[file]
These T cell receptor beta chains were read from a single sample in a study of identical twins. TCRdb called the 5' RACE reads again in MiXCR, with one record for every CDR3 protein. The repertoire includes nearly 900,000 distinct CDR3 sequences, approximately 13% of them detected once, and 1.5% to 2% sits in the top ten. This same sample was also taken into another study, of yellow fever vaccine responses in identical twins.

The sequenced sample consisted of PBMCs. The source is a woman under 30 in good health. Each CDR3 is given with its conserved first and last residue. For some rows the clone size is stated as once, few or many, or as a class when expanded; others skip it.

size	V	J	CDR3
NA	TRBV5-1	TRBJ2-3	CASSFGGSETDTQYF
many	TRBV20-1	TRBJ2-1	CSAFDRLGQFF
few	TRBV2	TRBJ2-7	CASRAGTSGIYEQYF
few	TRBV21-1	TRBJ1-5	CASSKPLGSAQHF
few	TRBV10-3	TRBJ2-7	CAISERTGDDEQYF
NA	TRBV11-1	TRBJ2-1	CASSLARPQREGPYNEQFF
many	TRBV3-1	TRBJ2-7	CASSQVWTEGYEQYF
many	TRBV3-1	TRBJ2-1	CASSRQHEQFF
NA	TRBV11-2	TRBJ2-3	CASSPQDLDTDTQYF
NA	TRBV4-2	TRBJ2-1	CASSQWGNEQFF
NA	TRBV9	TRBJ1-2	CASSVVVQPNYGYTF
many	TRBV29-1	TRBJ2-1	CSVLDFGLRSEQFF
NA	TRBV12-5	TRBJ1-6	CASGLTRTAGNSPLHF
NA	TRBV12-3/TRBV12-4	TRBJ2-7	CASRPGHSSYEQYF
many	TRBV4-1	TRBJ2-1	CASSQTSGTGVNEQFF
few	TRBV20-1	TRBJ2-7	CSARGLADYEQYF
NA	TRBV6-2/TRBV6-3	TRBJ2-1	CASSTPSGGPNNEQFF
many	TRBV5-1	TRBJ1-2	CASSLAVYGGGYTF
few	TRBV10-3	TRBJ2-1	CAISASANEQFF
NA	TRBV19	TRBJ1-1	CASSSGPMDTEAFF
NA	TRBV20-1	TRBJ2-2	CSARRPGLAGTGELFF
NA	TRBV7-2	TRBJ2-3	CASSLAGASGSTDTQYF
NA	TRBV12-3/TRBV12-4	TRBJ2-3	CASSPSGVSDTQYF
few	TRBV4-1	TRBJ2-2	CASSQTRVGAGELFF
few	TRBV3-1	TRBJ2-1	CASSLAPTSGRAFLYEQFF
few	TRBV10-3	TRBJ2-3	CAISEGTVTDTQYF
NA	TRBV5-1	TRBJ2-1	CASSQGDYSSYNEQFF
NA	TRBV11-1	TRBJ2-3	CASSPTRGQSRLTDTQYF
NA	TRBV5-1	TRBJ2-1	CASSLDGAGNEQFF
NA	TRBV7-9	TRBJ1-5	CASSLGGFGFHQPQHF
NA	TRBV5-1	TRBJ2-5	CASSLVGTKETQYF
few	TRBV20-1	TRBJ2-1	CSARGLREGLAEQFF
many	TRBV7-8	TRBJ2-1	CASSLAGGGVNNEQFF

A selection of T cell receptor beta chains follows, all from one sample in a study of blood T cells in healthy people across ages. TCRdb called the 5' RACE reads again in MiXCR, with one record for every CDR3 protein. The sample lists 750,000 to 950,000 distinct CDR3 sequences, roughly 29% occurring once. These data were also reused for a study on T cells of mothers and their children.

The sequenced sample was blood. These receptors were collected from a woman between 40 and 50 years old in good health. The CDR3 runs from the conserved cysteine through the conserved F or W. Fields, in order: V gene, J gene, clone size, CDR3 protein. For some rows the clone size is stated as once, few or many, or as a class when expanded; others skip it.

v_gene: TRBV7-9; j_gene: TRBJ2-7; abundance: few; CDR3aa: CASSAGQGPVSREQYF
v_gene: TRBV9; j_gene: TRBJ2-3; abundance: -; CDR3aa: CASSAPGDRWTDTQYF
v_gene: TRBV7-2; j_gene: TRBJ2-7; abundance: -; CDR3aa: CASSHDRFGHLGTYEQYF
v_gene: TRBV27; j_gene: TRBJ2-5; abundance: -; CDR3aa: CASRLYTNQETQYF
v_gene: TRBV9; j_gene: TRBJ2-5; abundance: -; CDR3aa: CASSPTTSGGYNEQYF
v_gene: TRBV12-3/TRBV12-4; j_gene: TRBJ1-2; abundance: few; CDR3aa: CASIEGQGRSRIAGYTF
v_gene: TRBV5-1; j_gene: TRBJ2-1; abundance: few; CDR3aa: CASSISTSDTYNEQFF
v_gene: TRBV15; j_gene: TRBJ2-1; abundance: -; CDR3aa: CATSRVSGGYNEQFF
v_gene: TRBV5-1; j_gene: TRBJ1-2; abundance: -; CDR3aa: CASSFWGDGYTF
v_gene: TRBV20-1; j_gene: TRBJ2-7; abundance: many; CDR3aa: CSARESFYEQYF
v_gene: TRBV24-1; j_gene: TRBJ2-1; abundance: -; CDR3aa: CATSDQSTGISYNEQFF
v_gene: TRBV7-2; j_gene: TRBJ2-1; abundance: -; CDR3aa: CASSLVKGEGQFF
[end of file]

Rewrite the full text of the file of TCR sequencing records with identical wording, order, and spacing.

These T cell receptor beta chains were read from a single sample in a study of identical twins. TCRdb called the 5' RACE reads again in MiXCR, with one record for every CDR3 protein. The repertoire includes nearly 900,000 distinct CDR3 sequences, approximately 13% of them detected once, and 1.5% to 2% sits in the top ten. This same sample was also taken into another study, of yellow fever vaccine responses in identical twins.

The sequenced sample consisted of PBMCs. The source is a woman under 30 in good health. Each CDR3 is given with its conserved first and last residue. For some rows the clone size is stated as once, few or many, or as a class when expanded; others skip it.

size	V	J	CDR3
NA	TRBV5-1	TRBJ2-3	CASSFGGSETDTQYF
many	TRBV20-1	TRBJ2-1	CSAFDRLGQFF
few	TRBV2	TRBJ2-7	CASRAGTSGIYEQYF
few	TRBV21-1	TRBJ1-5	CASSKPLGSAQHF
few	TRBV10-3	TRBJ2-7	CAISERTGDDEQYF
NA	TRBV11-1	TRBJ2-1	CASSLARPQREGPYNEQFF
many	TRBV3-1	TRBJ2-7	CASSQVWTEGYEQYF
many	TRBV3-1	TRBJ2-1	CASSRQHEQFF
NA	TRBV11-2	TRBJ2-3	CASSPQDLDTDTQYF
NA	TRBV4-2	TRBJ2-1	CASSQWGNEQFF
NA	TRBV9	TRBJ1-2	CASSVVVQPNYGYTF
many	TRBV29-1	TRBJ2-1	CSVLDFGLRSEQFF
NA	TRBV12-5	TRBJ1-6	CASGLTRTAGNSPLHF
NA	TRBV12-3/TRBV12-4	TRBJ2-7	CASRPGHSSYEQYF
many	TRBV4-1	TRBJ2-1	CASSQTSGTGVNEQFF
few	TRBV20-1	TRBJ2-7	CSARGLADYEQYF
NA	TRBV6-2/TRBV6-3	TRBJ2-1	CASSTPSGGPNNEQFF
many	TRBV5-1	TRBJ1-2	CASSLAVYGGGYTF
few	TRBV10-3	TRBJ2-1	CAISASANEQFF
NA	TRBV19	TRBJ1-1	CASSSGPMDTEAFF
NA	TRBV20-1	TRBJ2-2	CSARRPGLAGTGELFF
NA	TRBV7-2	TRBJ2-3	CASSLAGASGSTDTQYF
NA	TRBV12-3/TRBV12-4	TRBJ2-3	CASSPSGVSDTQYF
few	TRBV4-1	TRBJ2-2	CASSQTRVGAGELFF
few	TRBV3-1	TRBJ2-1	CASSLAPTSGRAFLYEQFF
few	TRBV10-3	TRBJ2-3	CAISEGTVTDTQYF
NA	TRBV5-1	TRBJ2-1	CASSQGDYSSYNEQFF
NA	TRBV11-1	TRBJ2-3	CASSPTRGQSRLTDTQYF
NA	TRBV5-1	TRBJ2-1	CASSLDGAGNEQFF
NA	TRBV7-9	TRBJ1-5	CASSLGGFGFHQPQHF
NA	TRBV5-1	TRBJ2-5	CASSLVGTKETQYF
few	TRBV20-1	TRBJ2-1	CSARGLREGLAEQFF
many	TRBV7-8	TRBJ2-1	CASSLAGGGVNNEQFF

A selection of T cell receptor beta chains follows, all from one sample in a study of blood T cells in healthy people across ages. TCRdb called the 5' RACE reads again in MiXCR, with one record for every CDR3 protein. The sample lists 750,000 to 950,000 distinct CDR3 sequences, roughly 29% occurring once. These data were also reused for a study on T cells of mothers and their children.

The sequenced sample was blood. These receptors were collected from a woman between 40 and 50 years old in good health. The CDR3 runs from the conserved cysteine through the conserved F or W. Fields, in order: V gene, J gene, clone size, CDR3 protein. For some rows the clone size is stated as once, few or many, or as a class when expanded; others skip it.

v_gene: TRBV7-9; j_gene: TRBJ2-7; abundance: few; CDR3aa: CASSAGQGPVSREQYF
v_gene: TRBV9; j_gene: TRBJ2-3; abundance: -; CDR3aa: CASSAPGDRWTDTQYF
v_gene: TRBV7-2; j_gene: TRBJ2-7; abundance: -; CDR3aa: CASSHDRFGHLGTYEQYF
v_gene: TRBV27; j_gene: TRBJ2-5; abundance: -; CDR3aa: CASRLYTNQETQYF
v_gene: TRBV9; j_gene: TRBJ2-5; abundance: -; CDR3aa: CASSPTTSGGYNEQYF
v_gene: TRBV12-3/TRBV12-4; j_gene: TRBJ1-2; abundance: few; CDR3aa: CASIEGQGRSRIAGYTF
v_gene: TRBV5-1; j_gene: TRBJ2-1; abundance: few; CDR3aa: CASSISTSDTYNEQFF
v_gene: TRBV15; j_gene: TRBJ2-1; abundance: -; CDR3aa: CATSRVSGGYNEQFF
v_gene: TRBV5-1; j_gene: TRBJ1-2; abundance: -; CDR3aa: CASSFWGDGYTF
v_gene: TRBV20-1; j_gene: TRBJ2-7; abundance: many; CDR3aa: CSARESFYEQYF
v_gene: TRBV24-1; j_gene: TRBJ2-1; abundance: -; CDR3aa: CATSDQSTGISYNEQFF
v_gene: TRBV7-2; j_gene: TRBJ2-1; abundance: -; CDR3aa: CASSLVKGEGQFF